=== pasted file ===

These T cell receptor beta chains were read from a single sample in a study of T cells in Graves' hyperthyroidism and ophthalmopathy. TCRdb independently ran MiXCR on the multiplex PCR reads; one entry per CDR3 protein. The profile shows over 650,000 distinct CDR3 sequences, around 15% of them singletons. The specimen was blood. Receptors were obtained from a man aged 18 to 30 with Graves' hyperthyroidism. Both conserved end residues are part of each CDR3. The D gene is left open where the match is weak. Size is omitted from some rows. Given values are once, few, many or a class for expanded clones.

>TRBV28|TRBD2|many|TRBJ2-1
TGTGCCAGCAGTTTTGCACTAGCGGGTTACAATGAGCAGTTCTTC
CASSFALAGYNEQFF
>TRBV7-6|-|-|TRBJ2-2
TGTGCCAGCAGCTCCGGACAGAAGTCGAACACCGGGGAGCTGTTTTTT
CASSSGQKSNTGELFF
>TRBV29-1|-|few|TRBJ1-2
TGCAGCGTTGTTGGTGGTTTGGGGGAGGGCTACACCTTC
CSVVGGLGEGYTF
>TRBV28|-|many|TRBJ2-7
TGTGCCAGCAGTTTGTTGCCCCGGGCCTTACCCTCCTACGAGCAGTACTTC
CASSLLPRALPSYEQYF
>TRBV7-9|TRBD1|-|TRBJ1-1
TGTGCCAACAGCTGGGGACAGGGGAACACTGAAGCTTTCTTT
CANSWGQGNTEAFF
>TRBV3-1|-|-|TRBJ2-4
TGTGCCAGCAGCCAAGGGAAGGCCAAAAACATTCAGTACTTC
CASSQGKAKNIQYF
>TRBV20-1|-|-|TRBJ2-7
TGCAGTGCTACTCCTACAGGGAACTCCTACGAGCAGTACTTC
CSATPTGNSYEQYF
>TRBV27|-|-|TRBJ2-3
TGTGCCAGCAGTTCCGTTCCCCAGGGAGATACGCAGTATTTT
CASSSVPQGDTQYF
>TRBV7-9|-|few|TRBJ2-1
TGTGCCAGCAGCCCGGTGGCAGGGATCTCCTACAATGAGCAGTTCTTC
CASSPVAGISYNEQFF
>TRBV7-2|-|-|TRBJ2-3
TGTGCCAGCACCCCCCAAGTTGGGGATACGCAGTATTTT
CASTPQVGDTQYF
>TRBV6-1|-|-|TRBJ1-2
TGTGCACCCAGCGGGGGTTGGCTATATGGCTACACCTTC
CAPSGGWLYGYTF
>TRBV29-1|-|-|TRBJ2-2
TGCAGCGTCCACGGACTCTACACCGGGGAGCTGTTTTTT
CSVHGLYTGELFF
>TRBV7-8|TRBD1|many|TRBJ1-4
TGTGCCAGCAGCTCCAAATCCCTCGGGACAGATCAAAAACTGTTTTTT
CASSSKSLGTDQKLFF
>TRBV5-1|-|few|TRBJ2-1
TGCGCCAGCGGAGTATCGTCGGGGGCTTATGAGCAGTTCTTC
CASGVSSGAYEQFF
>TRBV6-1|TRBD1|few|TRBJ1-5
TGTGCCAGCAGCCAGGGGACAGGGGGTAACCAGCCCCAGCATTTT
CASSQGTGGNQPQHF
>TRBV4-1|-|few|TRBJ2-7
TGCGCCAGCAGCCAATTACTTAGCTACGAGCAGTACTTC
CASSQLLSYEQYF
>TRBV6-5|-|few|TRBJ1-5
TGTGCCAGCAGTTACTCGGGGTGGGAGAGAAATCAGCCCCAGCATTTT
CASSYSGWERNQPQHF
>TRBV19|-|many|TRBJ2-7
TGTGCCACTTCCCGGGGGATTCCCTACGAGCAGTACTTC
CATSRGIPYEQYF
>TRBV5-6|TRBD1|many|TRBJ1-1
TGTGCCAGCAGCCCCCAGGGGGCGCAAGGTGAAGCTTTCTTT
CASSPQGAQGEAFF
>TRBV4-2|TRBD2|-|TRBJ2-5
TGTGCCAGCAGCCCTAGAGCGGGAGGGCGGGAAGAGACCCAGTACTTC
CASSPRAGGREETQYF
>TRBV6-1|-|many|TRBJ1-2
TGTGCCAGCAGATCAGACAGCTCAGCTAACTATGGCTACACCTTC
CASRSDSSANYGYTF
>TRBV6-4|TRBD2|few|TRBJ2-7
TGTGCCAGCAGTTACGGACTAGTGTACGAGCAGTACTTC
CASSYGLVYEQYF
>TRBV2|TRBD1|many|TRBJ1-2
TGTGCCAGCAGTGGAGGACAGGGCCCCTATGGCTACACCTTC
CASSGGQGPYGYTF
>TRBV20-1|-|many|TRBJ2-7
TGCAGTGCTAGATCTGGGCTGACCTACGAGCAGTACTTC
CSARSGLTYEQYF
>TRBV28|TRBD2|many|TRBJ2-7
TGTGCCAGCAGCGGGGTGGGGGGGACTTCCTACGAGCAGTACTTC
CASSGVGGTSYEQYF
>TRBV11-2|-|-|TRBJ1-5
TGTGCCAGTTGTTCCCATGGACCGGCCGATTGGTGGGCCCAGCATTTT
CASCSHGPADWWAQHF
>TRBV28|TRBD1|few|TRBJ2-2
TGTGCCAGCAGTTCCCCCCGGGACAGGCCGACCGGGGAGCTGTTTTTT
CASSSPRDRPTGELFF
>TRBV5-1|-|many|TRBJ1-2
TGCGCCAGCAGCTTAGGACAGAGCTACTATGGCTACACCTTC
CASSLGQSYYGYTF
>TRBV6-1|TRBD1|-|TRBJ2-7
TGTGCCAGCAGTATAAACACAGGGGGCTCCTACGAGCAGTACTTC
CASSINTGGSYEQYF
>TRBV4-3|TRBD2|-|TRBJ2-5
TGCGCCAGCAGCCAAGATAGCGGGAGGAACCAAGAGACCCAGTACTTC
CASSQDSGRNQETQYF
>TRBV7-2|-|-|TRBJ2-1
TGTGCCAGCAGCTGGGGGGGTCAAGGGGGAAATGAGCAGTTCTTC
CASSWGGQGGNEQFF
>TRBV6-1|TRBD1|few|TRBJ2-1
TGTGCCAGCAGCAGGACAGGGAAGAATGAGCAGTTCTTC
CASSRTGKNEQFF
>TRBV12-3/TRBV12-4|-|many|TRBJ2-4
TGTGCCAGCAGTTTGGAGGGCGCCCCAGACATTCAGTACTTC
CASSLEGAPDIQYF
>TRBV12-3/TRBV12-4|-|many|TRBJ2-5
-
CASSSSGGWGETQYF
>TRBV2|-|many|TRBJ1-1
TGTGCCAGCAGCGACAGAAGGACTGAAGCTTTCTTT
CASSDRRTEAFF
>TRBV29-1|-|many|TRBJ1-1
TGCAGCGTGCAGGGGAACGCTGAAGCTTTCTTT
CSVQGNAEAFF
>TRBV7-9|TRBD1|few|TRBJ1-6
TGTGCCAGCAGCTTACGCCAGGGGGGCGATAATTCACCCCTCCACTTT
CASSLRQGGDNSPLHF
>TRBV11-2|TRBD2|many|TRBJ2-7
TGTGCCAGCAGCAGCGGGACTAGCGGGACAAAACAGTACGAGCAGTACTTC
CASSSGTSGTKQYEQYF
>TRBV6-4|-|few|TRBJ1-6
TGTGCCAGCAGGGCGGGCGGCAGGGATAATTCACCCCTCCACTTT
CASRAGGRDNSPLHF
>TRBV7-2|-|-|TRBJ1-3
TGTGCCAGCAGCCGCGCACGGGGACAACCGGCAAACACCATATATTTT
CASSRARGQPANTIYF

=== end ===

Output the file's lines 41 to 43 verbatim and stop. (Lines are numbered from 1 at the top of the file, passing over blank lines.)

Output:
>TRBV5-1|-|few|TRBJ2-1
TGCGCCAGCGGAGTATCGTCGGGGGCTTATGAGCAGTTCTTC
CASGVSSGAYEQFF